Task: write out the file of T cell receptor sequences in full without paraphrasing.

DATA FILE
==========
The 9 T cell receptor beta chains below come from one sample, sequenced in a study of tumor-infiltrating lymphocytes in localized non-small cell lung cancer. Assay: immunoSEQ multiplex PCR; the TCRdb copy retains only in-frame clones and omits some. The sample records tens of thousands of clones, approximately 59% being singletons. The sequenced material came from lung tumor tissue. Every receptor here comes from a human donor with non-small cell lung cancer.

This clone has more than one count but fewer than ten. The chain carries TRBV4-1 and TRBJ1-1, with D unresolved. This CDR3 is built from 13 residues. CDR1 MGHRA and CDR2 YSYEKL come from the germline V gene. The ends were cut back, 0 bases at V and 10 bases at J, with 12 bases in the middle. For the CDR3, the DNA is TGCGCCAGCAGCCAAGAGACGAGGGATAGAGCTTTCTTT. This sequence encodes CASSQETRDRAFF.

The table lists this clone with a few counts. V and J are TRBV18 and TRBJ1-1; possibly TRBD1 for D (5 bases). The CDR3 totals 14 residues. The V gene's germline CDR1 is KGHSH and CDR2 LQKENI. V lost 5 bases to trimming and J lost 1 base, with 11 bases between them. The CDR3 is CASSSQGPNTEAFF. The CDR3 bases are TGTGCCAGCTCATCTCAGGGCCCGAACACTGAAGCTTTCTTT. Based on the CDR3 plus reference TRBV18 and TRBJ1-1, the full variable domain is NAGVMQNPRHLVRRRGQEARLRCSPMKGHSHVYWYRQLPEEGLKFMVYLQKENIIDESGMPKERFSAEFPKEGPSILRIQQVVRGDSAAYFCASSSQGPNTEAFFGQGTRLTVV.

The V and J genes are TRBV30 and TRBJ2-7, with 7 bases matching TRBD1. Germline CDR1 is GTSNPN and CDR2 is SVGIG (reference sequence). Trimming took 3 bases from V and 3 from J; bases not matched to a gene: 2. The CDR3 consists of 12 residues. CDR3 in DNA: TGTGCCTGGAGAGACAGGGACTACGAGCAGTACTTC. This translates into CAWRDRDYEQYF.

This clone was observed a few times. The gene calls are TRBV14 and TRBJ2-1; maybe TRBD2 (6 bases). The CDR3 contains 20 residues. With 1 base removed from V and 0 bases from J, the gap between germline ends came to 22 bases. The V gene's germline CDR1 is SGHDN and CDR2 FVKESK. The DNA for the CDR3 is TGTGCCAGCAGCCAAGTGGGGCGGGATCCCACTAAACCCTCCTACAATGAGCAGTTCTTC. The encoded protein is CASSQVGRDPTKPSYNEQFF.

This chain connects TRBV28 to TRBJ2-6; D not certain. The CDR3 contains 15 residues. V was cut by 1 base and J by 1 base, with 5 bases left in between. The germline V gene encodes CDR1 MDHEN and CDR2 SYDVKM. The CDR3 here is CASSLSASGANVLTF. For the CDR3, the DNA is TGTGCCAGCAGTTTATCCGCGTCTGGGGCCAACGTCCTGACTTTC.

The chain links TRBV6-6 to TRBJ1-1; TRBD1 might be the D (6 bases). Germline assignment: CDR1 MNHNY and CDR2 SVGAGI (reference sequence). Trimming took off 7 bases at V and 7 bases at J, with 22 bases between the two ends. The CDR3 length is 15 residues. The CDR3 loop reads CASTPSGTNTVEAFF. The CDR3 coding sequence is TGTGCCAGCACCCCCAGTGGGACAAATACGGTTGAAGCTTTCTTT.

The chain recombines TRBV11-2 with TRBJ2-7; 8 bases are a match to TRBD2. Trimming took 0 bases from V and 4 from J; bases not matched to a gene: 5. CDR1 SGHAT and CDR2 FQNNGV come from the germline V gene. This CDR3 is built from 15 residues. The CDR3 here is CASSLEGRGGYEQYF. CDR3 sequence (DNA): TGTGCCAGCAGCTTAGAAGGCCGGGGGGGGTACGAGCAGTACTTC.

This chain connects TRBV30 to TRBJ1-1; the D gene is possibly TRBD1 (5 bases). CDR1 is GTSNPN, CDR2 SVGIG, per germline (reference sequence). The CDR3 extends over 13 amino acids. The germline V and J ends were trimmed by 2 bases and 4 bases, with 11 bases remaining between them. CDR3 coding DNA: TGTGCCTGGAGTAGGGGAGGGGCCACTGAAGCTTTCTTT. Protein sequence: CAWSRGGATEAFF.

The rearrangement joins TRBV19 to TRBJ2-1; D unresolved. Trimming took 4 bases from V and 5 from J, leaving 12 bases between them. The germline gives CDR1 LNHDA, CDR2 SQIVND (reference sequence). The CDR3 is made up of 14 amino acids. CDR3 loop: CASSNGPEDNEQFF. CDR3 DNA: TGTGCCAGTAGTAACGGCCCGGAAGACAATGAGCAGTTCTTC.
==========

The 9 T cell receptor beta chains below come from one sample, sequenced in a study of tumor-infiltrating lymphocytes in localized non-small cell lung cancer. Assay: immunoSEQ multiplex PCR; the TCRdb copy retains only in-frame clones and omits some. The sample records tens of thousands of clones, approximately 59% being singletons. The sequenced material came from lung tumor tissue. Every receptor here comes from a human donor with non-small cell lung cancer.

This clone has more than one count but fewer than ten. The chain carries TRBV4-1 and TRBJ1-1, with D unresolved. This CDR3 is built from 13 residues. CDR1 MGHRA and CDR2 YSYEKL come from the germline V gene. The ends were cut back, 0 bases at V and 10 bases at J, with 12 bases in the middle. For the CDR3, the DNA is TGCGCCAGCAGCCAAGAGACGAGGGATAGAGCTTTCTTT. This sequence encodes CASSQETRDRAFF.

The table lists this clone with a few counts. V and J are TRBV18 and TRBJ1-1; possibly TRBD1 for D (5 bases). The CDR3 totals 14 residues. The V gene's germline CDR1 is KGHSH and CDR2 LQKENI. V lost 5 bases to trimming and J lost 1 base, with 11 bases between them. The CDR3 is CASSSQGPNTEAFF. The CDR3 bases are TGTGCCAGCTCATCTCAGGGCCCGAACACTGAAGCTTTCTTT. Based on the CDR3 plus reference TRBV18 and TRBJ1-1, the full variable domain is NAGVMQNPRHLVRRRGQEARLRCSPMKGHSHVYWYRQLPEEGLKFMVYLQKENIIDESGMPKERFSAEFPKEGPSILRIQQVVRGDSAAYFCASSSQGPNTEAFFGQGTRLTVV.

The V and J genes are TRBV30 and TRBJ2-7, with 7 bases matching TRBD1. Germline CDR1 is GTSNPN and CDR2 is SVGIG (reference sequence). Trimming took 3 bases from V and 3 from J; bases not matched to a gene: 2. The CDR3 consists of 12 residues. CDR3 in DNA: TGTGCCTGGAGAGACAGGGACTACGAGCAGTACTTC. This translates into CAWRDRDYEQYF.

This clone was observed a few times. The gene calls are TRBV14 and TRBJ2-1; maybe TRBD2 (6 bases). The CDR3 contains 20 residues. With 1 base removed from V and 0 bases from J, the gap between germline ends came to 22 bases. The V gene's germline CDR1 is SGHDN and CDR2 FVKESK. The DNA for the CDR3 is TGTGCCAGCAGCCAAGTGGGGCGGGATCCCACTAAACCCTCCTACAATGAGCAGTTCTTC. The encoded protein is CASSQVGRDPTKPSYNEQFF.

This chain connects TRBV28 to TRBJ2-6; D not certain. The CDR3 contains 15 residues. V was cut by 1 base and J by 1 base, with 5 bases left in between. The germline V gene encodes CDR1 MDHEN and CDR2 SYDVKM. The CDR3 here is CASSLSASGANVLTF. For the CDR3, the DNA is TGTGCCAGCAGTTTATCCGCGTCTGGGGCCAACGTCCTGACTTTC.

The chain links TRBV6-6 to TRBJ1-1; TRBD1 might be the D (6 bases). Germline assignment: CDR1 MNHNY and CDR2 SVGAGI (reference sequence). Trimming took off 7 bases at V and 7 bases at J, with 22 bases between the two ends. The CDR3 length is 15 residues. The CDR3 loop reads CASTPSGTNTVEAFF. The CDR3 coding sequence is TGTGCCAGCACCCCCAGTGGGACAAATACGGTTGAAGCTTTCTTT.

The chain recombines TRBV11-2 with TRBJ2-7; 8 bases are a match to TRBD2. Trimming took 0 bases from V and 4 from J; bases not matched to a gene: 5. CDR1 SGHAT and CDR2 FQNNGV come from the germline V gene. This CDR3 is built from 15 residues. The CDR3 here is CASSLEGRGGYEQYF. CDR3 sequence (DNA): TGTGCCAGCAGCTTAGAAGGCCGGGGGGGGTACGAGCAGTACTTC.

This chain connects TRBV30 to TRBJ1-1; the D gene is possibly TRBD1 (5 bases). CDR1 is GTSNPN, CDR2 SVGIG, per germline (reference sequence). The CDR3 extends over 13 amino acids. The germline V and J ends were trimmed by 2 bases and 4 bases, with 11 bases remaining between them. CDR3 coding DNA: TGTGCCTGGAGTAGGGGAGGGGCCACTGAAGCTTTCTTT. Protein sequence: CAWSRGGATEAFF.

The rearrangement joins TRBV19 to TRBJ2-1; D unresolved. Trimming took 4 bases from V and 5 from J, leaving 12 bases between them. The germline gives CDR1 LNHDA, CDR2 SQIVND (reference sequence). The CDR3 is made up of 14 amino acids. CDR3 loop: CASSNGPEDNEQFF. CDR3 DNA: TGTGCCAGTAGTAACGGCCCGGAAGACAATGAGCAGTTCTTC.